On Tuesday, polls will be open to voters in eight states, including California, which holds gubernatorial primaries among many other national, state, and local elections. Under California law (Section 2194 of the Election Code), voter data (name, address, phone, age, party affiliation) is supposed to be “confidential and shall not appear on any computer terminal… or other medium routinely available to the public.” However, there’s a big exception to that law: this data can be made available to political campaigns, including companies that provide digital analysis services to campaigns. In other words, candidates and their contractors can get voter data, but there’s little definition in the law about how those parties are required to be custodians of that data and how that data ought to be secured.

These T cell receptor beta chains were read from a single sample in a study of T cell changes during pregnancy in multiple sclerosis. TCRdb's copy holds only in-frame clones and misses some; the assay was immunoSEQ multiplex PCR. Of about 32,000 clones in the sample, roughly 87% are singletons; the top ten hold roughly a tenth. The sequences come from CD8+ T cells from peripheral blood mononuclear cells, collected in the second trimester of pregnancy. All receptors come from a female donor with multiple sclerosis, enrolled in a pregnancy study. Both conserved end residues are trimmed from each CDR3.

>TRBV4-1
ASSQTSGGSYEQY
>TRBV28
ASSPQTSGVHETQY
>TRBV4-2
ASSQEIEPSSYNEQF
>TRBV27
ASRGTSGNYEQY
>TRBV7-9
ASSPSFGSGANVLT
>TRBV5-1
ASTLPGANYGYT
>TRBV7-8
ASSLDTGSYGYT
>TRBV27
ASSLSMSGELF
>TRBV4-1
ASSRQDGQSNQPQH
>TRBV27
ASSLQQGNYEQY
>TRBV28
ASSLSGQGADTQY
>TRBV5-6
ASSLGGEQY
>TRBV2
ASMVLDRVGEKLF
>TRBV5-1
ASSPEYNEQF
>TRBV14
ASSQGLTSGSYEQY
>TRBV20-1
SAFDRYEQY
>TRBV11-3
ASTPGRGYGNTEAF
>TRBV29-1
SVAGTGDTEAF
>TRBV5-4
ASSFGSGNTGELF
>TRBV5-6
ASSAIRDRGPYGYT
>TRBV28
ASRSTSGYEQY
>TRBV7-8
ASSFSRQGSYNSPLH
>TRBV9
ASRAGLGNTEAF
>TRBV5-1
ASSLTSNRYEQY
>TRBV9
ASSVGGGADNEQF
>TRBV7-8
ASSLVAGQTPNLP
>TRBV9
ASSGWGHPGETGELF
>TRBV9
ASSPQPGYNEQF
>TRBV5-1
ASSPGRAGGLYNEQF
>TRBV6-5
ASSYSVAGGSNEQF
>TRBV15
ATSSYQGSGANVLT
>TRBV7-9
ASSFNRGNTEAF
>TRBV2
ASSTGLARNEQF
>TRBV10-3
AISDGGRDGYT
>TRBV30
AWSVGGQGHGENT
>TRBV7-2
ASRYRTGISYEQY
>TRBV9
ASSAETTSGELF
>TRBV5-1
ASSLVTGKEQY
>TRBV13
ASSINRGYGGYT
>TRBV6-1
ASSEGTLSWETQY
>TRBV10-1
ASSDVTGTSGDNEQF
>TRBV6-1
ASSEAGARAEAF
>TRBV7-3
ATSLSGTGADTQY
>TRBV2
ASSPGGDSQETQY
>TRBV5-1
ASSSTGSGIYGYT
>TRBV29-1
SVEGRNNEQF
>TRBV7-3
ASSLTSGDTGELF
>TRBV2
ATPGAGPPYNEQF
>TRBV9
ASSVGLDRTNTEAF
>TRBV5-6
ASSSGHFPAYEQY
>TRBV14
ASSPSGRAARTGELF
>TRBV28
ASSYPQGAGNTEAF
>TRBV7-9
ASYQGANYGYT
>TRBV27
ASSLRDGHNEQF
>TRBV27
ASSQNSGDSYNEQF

“Campaigns are totally reckless with voter data—there’s no question about it,” said Kim Alexander, the president of the California Voter Foundation, a non-partisan organization that works on the logistics of voting in the Golden State.
It’s worth noting that private voter data is often handled very cavalierly in many contests in the United States. In addition to recent controversies involving the Trump campaign, Cambridge Analytica, and others, there have been many large-scale breaches.
In 2015, for example, Georgia sent out physical CDs containing a slew of personal information for 6 million voters. Earlier this year, The Sacramento Bee inadvertently exposed voter data on more than 19.5 million California voters.